Heaven knows what it means. Spiritual, because it had enough spirit [esprit] to seize authority. Il y a une sorte de reconnaissance basse. Someone spoke about it to a man with esprit who was tied to him. This person promised to change his opinion and he succeeded in doing so. Someone asked him how he achieved this; he responded: "I did not insist at all on the tyrannical abuses that come from the influence of the intendants; but you know he is very stubborn about nobility, and I told him that very good gentlemen would be obliged to call him Monseigneur.
He felt that this was enormous, and that is what brought him to our opinion. They told him one day in a great assembly that the tone of it was perfect, full of grace and facility; that men of letters perhaps wrote more correctly, but not with the same charm. The only thing left for me to do is to tell you that my speech was written by M. Roy, and I will give him my compliments on possessing the good opinion of the court. He responded: "It depends on the society I see. He could add another on mediocre qualities. When a woman agrees with me and makes me happy, I yield to the feelings that she inspires me with, reserving the option not to be her dupe if she doesn't agree with me.
My imagination is the upholsterer who I send to furnish my apartment when I see that I will be well lodged; otherwise, I give it no orders, and there I spare any unpleasant memory. But, monsieur, M. Mais, monsieur, M. Someone responded: That's a hospital room. She loses her existence to them. A man is less hurt by this because he remains what he is. Elle y perd son existence. I will be inconsolable about it. Therefore, you have you have to say to me, etc. J'en serai inconsolable. Alors il faudra me dire, etc. This man didn't want to have it done at all.
A few months passed, and the health of the sick fellow came back. The doctor, who ran into him and saw that he was doing better, asked him what remedy he took. But now winter is approaching: I am afraid that the humor that afflicts my eyes will return. Don't you recommend that I get the cautery done? It would be wiser to leave her and to have the cautery done; but you can perhaps do without it, and I think that the cautery you have found is enough. Celui-ci n'en voulut point. He closed himself up with her, caught the same illness, died and left her a great fortune with the right to remarry.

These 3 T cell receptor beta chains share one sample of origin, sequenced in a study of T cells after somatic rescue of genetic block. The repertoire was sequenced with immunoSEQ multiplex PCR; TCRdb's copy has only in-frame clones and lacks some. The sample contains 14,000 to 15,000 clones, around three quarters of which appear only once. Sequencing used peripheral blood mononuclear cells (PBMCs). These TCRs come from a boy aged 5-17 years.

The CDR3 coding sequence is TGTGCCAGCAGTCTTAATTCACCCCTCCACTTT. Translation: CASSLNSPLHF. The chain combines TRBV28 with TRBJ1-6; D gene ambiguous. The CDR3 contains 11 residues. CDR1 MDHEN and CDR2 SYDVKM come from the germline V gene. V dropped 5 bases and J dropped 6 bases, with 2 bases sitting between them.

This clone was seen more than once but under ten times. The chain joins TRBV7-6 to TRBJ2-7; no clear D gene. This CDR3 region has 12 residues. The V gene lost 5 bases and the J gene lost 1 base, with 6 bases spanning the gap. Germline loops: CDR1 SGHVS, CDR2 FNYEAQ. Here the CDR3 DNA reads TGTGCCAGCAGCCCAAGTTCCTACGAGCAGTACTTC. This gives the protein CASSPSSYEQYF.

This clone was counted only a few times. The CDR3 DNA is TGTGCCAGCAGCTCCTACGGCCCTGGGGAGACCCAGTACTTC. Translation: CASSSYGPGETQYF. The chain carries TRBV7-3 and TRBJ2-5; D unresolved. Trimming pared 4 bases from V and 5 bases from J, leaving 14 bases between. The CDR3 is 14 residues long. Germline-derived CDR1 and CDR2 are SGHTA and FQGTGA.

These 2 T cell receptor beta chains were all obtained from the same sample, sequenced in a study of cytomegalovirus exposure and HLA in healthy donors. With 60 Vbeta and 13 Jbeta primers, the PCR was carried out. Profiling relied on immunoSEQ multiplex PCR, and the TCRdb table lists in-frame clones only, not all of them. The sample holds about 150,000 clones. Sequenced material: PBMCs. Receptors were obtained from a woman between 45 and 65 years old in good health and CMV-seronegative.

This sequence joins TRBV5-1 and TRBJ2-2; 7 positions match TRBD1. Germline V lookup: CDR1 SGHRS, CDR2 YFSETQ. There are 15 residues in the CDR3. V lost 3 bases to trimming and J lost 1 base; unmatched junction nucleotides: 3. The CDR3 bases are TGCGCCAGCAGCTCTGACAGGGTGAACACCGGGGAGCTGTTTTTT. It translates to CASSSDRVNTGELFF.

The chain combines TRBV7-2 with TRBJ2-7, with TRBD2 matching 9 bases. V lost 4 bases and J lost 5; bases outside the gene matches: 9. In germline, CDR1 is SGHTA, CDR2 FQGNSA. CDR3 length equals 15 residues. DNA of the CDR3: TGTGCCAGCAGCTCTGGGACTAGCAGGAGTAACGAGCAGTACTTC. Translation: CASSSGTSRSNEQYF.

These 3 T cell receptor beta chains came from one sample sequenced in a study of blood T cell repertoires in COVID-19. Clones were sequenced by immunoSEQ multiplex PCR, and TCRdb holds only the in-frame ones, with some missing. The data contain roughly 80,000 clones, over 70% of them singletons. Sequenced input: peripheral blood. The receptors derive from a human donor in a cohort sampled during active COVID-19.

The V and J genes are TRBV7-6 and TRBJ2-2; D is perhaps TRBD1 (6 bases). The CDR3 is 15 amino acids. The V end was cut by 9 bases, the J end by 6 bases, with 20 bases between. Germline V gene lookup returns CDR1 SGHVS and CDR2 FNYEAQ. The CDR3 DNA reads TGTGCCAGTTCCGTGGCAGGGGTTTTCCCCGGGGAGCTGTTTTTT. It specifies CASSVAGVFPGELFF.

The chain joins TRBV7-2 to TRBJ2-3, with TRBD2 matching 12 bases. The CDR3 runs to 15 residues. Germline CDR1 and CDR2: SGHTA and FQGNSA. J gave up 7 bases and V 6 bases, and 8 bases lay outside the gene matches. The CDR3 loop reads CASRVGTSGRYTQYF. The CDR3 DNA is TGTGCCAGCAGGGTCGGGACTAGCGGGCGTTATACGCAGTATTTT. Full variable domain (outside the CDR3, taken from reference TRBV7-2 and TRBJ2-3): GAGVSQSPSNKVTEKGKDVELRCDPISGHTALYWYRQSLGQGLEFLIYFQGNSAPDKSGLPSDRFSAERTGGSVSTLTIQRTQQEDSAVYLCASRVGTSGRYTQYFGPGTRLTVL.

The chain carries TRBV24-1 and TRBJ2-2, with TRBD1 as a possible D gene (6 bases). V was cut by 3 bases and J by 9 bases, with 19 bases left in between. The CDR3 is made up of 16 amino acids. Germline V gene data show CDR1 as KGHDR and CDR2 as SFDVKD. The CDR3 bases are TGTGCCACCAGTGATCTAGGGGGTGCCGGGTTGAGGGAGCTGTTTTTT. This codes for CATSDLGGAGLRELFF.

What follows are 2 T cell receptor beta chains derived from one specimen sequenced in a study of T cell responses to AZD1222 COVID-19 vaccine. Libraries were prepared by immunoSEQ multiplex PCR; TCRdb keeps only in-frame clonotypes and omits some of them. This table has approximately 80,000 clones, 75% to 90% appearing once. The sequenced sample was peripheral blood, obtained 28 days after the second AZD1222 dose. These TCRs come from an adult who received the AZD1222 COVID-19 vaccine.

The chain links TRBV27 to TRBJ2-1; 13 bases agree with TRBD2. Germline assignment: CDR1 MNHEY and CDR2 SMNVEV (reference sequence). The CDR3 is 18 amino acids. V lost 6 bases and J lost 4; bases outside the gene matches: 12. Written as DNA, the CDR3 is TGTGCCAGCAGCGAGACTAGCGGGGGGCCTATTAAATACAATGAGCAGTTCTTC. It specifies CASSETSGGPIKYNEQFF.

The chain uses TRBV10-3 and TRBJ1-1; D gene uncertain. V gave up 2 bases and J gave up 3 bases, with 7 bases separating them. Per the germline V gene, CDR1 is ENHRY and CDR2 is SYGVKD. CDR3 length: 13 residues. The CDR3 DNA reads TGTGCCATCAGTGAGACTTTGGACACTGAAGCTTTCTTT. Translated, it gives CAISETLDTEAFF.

C'est une chose curieuse de voir l'empire de la mode. Messieurs, how I regret the time I lost in learning that I was worth more than you! To prove his point, he mentioned that everywhere he went, people told him: "The brigands are somewhere else. One day, the lieutenant of police sent for some of these and said to them: "Such an article was stolen, on such a day, in such a quarter of the city. I thank you, if you are alone.
It's as much, observed M C'est donc, observe M Les vers, disait M Nature has put in the brain of man a little gland called the cerebellum, which performs the task of a mirror; it represents to a person, both in good and in bad, in little and in great, at large and in detail all the objects of the universe and even the products of his own thought. It is a magic lantern of which man is the owner and before which scenes pass in which he is an actor and a spectator.
This is properly man; this limits his empire. Everything else is alien to him. I have consoled an honest man, full of virtues, rich with livres of rent, with a very great name, a good deal of esprit, excellent health, etc. And me, I am poor, obscure and ill. Et moi je suis pauvre, obscur et malade. He was speaking in the name of the whole clergy. The bishop of Saint-Pol asked him why he spoke for everyone without consulting them: he said, "I consulted my crucifix.
He went to M. Il alla chez M. This fellow responded coldly: "It's just like the beast and the rogue that the actual public is to judge a character of my temper. A doctor arrived named Fournier who, upon entering, said to Mme de Defant: "Madame, I have the honor to present you with my most humble respect. He refused: "I wouldn't know where to spend my nights anymore. She rented a little house on Plumet street, where she went while M. One of his friends approached him sadly: "Eh! Good God!
Who is it that you have lost? Bon Dieu! The king went to her one day and took some liberties that weren't successful: "I shall be silent," said Stanislas, "my chancellor will inform you of the rest. A little bean was traditionally hidden in it, a custom taken from the Saturnalia in the Roman Empire: the one who stumbled upon the bean was called "king of the feast.
This merchant came to Paris: he went to present himself to M. Berrier, didn't find him anywhere, wrote him what he had heard, returned to see M. Berrier and told him who he was.
à : to, toward, towards
He started off again for his province: as he was en route, the attack of Damien occurred. Berrier, who comprehended that the merchant had foretold this story, and that his own negligence would lose him everything if it were discovered, this Berrier sent a collection of police and guards to the road to Lyon; they seized the man, gagged him, brought him to Paris, and put him in the Bastille, where he stayed for 18 years.